By Joseph Fischer, Staff Attorney • Office of Court Services, Children & Families Division
Next year, a new version of the Indiana Child Support Guidelines will become effective, and it’s the most substantial revision to the guidelines since they were first established. The changes embody a significant shift in methodology for determining child support, an adaptation to the evolving landscape of modern families, and a deeper understanding of the economic realities faced by families and co-parents in Indiana.
In addition to using recent economic data and updating the economic theory on which the guidelines are based, the revision addresses, clarifies, or eliminates a number of other issues to help streamline the process of establishing child support for Indiana’s families.
Child support obligation worksheets and deviations by agreement
The revisions emphasize the requirement of both filing a child support obligation worksheet and including it in the court’s record, regardless of parties’ agreement. In addition, when the court deviates from the recommended amount on the worksheet, the parties must supply a justification or explanation for the agreement beyond stating “parties agree to deviate.” This clarification ensures the court receives and records the reasons behind any deviation from the support owed to the child. This is vital for future modifications as well as future child support guideline revisions.
Calculating parenting time credit
The updated guidelines introduce a new and more precise method for calculating parenting time credit when a parent spends a varying number of overnights with different children. This change acknowledges the intricate dynamics of modern families and ensures the child support system accurately accounts for these nuances.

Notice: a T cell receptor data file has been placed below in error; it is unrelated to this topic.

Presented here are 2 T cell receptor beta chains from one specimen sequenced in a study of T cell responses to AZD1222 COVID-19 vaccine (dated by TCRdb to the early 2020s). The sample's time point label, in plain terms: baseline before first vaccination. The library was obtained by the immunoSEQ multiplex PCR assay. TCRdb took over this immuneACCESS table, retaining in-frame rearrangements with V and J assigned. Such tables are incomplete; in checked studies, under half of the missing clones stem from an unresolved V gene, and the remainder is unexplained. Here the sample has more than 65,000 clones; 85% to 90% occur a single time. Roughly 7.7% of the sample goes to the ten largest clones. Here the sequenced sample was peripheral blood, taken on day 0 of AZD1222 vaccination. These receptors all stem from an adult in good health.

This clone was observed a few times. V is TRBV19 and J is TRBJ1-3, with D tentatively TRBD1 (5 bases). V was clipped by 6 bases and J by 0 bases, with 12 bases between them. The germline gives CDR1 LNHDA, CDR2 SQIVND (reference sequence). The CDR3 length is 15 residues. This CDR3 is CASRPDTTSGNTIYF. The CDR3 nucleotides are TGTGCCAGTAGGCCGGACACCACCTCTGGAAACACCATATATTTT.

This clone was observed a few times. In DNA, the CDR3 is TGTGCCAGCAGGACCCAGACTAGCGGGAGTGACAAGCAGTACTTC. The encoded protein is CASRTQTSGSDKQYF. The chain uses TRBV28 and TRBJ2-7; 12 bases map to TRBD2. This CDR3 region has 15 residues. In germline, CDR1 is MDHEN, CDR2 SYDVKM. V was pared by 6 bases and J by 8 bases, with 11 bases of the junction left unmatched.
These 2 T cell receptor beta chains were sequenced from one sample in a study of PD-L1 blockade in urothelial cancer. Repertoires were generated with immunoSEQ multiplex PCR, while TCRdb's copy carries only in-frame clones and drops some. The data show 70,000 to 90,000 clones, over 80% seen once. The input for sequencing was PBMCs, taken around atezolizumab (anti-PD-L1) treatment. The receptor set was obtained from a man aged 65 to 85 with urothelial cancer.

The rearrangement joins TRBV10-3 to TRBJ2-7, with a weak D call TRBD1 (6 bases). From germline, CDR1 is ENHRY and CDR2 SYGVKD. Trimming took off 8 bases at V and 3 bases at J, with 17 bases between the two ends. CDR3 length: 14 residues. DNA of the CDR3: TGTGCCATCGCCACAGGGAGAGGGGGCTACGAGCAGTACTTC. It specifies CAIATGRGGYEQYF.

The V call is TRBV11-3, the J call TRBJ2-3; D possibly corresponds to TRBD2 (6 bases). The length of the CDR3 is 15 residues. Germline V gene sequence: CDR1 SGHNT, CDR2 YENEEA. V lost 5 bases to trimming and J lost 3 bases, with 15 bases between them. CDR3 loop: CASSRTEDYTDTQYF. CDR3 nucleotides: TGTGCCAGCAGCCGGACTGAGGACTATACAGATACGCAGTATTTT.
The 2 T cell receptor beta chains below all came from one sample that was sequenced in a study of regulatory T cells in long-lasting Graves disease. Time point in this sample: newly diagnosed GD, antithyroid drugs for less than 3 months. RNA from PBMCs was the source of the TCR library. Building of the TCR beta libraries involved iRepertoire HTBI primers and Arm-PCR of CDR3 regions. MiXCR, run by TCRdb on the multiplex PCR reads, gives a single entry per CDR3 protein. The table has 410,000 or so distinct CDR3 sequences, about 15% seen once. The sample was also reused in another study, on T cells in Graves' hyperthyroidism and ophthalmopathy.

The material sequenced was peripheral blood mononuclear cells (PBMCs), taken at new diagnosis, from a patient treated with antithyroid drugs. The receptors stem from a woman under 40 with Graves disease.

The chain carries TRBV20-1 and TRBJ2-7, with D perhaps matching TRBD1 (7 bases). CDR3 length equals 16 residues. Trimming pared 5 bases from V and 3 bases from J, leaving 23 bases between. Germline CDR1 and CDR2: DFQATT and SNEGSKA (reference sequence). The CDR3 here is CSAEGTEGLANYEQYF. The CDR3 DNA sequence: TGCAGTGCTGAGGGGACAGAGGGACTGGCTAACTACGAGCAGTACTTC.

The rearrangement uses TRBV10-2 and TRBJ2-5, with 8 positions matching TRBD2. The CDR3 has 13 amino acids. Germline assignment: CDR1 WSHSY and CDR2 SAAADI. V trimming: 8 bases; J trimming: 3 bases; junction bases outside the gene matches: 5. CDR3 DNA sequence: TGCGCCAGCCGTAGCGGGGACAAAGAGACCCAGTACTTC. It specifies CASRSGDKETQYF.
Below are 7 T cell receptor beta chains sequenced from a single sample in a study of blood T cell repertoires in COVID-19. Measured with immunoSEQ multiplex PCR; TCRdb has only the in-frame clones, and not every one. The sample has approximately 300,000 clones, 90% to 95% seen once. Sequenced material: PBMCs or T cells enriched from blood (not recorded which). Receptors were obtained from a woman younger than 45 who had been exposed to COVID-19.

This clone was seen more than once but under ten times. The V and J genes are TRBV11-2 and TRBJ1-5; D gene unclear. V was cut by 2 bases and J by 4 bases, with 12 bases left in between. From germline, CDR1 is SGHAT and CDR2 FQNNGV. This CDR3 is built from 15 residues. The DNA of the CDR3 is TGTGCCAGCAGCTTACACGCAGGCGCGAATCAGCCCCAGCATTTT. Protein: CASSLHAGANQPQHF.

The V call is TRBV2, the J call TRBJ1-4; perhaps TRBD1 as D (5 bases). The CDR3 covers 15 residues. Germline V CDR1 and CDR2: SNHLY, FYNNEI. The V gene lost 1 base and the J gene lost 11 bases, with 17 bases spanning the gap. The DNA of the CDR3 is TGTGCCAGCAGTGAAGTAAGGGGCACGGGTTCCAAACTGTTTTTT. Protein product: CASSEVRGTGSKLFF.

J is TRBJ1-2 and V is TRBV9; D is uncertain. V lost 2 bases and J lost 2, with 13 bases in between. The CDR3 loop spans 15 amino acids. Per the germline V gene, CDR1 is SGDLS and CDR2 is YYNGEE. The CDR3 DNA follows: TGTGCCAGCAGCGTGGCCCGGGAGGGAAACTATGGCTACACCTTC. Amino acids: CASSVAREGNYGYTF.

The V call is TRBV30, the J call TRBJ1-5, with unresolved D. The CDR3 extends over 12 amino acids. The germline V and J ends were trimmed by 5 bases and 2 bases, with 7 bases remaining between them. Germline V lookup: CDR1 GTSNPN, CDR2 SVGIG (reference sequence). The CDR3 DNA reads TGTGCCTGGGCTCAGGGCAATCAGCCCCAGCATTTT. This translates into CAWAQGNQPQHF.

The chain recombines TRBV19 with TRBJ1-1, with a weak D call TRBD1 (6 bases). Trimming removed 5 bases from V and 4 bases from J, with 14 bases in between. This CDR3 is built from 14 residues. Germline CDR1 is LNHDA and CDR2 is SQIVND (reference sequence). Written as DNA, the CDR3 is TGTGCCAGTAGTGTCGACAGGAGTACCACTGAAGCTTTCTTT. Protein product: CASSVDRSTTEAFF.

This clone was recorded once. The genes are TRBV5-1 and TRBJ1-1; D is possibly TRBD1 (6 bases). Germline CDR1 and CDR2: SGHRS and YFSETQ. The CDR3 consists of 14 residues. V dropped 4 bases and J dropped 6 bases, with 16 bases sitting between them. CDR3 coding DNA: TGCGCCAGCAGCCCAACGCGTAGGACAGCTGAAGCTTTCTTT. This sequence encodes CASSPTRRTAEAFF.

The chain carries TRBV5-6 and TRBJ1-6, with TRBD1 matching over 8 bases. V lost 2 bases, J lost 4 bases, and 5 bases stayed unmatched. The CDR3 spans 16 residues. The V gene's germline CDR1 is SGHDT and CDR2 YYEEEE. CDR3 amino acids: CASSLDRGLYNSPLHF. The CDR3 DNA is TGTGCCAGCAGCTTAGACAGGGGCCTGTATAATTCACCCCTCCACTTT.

Removal of the 6% rule
The committee removed the 6% rule for uninsured health care costs, which had caused confusion that led to its limited usefulness. Instead, the committee notes uninsured health care expenses should be considered an “add-on” in the same way health insurance premiums are currently treated under the guidelines, with parents sharing the cost in proportion to their incomes. The weekly support schedule was adjusted to remove the expenses from the basic support obligation. These adjustments simplify and clarify the handling of medical expenses without changing the pre-existing obligation on either parent.
Revisions to weekly support schedules
The economic model underpinning the current child support schedule relies on family economic theories and consumer data from the 1970s. The revised weekly support schedule reflects more current child-rearing costs and is calculated using the Rothbarth economic model. In general, the adoption of these new estimates has led to increased obligations for parents across all income levels, except for those falling under the low-income adjustment. The low-income adjustment in the shaded portion of the weekly support schedule is now based on the combined income of both parents, rather than one.
2024 Child Support Guidelines
Order amending the guidelines effective January 1
The Indiana Judicial Conference Domestic Relations Committee, chaired by Judge Thomas Hallett, is responsible for maintaining the guidelines. Dr. David M. Betson, Professor Emeritus of Economics and Public Policy at the University of Notre Dame, advised the committee. The changes they proposed are the culmination of an exhaustive review process—required by the federal government every four years—during 11 full committee meetings over 18 months. The process involved intensive research, case file evaluation, economic analysis, input from the judicial and legal communities in Indiana, and feedback from the public.
The Indiana Supreme Court approved the new guidelines, which are effective January 1, 2024.